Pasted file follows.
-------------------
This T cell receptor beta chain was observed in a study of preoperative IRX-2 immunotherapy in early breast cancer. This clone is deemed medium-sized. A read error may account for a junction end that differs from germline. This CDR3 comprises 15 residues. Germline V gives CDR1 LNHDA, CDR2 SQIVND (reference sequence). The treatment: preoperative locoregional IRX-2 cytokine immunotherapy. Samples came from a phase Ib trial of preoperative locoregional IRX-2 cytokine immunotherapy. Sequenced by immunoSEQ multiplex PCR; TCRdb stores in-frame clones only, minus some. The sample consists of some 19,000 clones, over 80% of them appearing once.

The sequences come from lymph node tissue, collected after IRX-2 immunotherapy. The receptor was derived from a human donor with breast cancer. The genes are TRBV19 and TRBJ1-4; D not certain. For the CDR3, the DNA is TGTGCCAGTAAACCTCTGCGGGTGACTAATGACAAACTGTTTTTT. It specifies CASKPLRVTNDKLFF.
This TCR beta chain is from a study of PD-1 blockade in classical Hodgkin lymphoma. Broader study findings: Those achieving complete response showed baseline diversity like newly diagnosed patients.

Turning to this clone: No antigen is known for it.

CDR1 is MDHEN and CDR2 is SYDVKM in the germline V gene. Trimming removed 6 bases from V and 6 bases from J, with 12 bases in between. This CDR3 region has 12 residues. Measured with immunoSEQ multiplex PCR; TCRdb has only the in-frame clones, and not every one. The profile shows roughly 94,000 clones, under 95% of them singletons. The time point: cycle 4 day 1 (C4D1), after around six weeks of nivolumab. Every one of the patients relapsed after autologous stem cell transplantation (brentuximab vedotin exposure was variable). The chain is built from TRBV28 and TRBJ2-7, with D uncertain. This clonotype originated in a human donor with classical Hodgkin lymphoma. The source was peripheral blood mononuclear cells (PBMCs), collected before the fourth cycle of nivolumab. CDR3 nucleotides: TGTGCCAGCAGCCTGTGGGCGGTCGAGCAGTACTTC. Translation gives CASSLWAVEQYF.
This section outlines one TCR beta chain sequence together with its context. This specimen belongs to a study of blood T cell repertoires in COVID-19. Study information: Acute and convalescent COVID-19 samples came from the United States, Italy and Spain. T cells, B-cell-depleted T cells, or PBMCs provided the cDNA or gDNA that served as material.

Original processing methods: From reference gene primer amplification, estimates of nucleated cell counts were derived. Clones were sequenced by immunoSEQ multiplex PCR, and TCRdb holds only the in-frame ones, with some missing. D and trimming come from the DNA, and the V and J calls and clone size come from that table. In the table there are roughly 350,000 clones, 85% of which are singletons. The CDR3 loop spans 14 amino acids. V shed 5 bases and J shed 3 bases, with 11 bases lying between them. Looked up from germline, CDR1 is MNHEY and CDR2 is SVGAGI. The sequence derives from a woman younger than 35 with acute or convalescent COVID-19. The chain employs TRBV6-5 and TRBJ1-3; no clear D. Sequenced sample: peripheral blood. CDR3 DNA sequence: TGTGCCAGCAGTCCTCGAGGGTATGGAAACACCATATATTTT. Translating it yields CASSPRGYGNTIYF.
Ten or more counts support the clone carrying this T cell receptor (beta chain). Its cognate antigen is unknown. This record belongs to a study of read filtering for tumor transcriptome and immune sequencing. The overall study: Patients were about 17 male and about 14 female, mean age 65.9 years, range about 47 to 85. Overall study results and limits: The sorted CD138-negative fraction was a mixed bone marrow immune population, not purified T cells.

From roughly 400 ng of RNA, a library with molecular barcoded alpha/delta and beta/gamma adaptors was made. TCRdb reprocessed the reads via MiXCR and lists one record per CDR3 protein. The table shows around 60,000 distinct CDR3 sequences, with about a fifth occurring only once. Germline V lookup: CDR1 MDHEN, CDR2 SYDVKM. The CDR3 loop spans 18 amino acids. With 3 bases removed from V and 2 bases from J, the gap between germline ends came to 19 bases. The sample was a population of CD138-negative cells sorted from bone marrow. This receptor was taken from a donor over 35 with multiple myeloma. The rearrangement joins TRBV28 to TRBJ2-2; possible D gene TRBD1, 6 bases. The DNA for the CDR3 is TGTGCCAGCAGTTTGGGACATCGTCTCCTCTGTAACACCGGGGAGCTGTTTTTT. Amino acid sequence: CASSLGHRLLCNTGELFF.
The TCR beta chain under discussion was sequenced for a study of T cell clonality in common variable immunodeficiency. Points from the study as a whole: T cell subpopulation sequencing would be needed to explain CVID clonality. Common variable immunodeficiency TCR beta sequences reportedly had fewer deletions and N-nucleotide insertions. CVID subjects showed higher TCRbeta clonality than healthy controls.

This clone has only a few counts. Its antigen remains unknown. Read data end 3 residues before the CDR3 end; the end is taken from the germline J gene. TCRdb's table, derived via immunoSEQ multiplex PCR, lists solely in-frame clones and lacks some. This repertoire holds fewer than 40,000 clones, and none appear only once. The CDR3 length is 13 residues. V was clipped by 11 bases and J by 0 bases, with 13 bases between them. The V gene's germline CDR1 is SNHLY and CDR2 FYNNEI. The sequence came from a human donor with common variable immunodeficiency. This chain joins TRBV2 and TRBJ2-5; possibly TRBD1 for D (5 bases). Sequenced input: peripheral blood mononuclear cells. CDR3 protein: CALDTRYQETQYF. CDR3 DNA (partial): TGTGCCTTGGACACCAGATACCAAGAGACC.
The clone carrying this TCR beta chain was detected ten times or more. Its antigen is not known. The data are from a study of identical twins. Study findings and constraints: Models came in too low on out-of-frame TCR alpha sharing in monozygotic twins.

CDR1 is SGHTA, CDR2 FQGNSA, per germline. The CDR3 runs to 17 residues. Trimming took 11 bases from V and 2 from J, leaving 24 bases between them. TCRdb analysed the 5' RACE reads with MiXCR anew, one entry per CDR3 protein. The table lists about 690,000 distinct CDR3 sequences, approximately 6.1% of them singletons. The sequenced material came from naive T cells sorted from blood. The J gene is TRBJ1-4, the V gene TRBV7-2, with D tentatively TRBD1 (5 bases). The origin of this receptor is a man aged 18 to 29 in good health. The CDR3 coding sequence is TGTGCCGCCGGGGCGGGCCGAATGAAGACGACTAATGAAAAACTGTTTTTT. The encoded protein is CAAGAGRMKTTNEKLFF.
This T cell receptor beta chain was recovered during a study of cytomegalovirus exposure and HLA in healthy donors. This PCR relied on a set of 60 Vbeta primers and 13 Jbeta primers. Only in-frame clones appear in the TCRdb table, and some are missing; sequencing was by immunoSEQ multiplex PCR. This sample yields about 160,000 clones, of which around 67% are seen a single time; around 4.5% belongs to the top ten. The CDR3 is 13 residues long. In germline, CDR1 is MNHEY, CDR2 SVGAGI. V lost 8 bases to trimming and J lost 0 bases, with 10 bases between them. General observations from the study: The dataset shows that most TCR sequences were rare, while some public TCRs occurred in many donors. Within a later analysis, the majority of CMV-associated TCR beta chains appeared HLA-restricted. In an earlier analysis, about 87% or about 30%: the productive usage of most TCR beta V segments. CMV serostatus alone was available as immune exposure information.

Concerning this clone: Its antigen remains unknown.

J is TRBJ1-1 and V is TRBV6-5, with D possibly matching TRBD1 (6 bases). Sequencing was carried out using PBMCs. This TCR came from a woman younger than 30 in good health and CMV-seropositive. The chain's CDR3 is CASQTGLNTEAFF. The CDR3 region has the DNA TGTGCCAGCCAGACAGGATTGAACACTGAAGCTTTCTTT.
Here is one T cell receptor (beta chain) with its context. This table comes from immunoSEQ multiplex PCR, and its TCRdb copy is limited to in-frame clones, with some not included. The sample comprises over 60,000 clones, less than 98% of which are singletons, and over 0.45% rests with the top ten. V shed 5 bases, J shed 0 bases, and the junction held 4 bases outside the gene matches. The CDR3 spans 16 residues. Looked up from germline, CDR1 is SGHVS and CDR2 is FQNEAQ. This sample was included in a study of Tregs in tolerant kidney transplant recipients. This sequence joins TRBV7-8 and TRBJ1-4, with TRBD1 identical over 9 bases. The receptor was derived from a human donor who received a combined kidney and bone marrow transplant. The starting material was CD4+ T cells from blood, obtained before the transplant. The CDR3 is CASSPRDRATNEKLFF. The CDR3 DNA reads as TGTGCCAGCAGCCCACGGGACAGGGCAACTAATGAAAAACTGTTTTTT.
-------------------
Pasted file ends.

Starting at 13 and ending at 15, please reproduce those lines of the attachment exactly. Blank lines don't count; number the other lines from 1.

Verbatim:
CDR1 is SGHTA, CDR2 FQGNSA, per germline. The CDR3 runs to 17 residues. Trimming took 11 bases from V and 2 from J, leaving 24 bases between them. TCRdb analysed the 5' RACE reads with MiXCR anew, one entry per CDR3 protein. The table lists about 690,000 distinct CDR3 sequences, approximately 6.1% of them singletons. The sequenced material came from naive T cells sorted from blood. The J gene is TRBJ1-4, the V gene TRBV7-2, with D tentatively TRBD1 (5 bases). The origin of this receptor is a man aged 18 to 29 in good health. The CDR3 coding sequence is TGTGCCGCCGGGGCGGGCCGAATGAAGACGACTAATGAAAAACTGTTTTTT. The encoded protein is CAAGAGRMKTTNEKLFF.
This T cell receptor beta chain was recovered during a study of cytomegalovirus exposure and HLA in healthy donors. This PCR relied on a set of 60 Vbeta primers and 13 Jbeta primers. Only in-frame clones appear in the TCRdb table, and some are missing; sequencing was by immunoSEQ multiplex PCR. This sample yields about 160,000 clones, of which around 67% are seen a single time; around 4.5% belongs to the top ten. The CDR3 is 13 residues long. In germline, CDR1 is MNHEY, CDR2 SVGAGI. V lost 8 bases to trimming and J lost 0 bases, with 10 bases between them. General observations from the study: The dataset shows that most TCR sequences were rare, while some public TCRs occurred in many donors. Within a later analysis, the majority of CMV-associated TCR beta chains appeared HLA-restricted. In an earlier analysis, about 87% or about 30%: the productive usage of most TCR beta V segments. CMV serostatus alone was available as immune exposure information.

Concerning this clone: Its antigen remains unknown.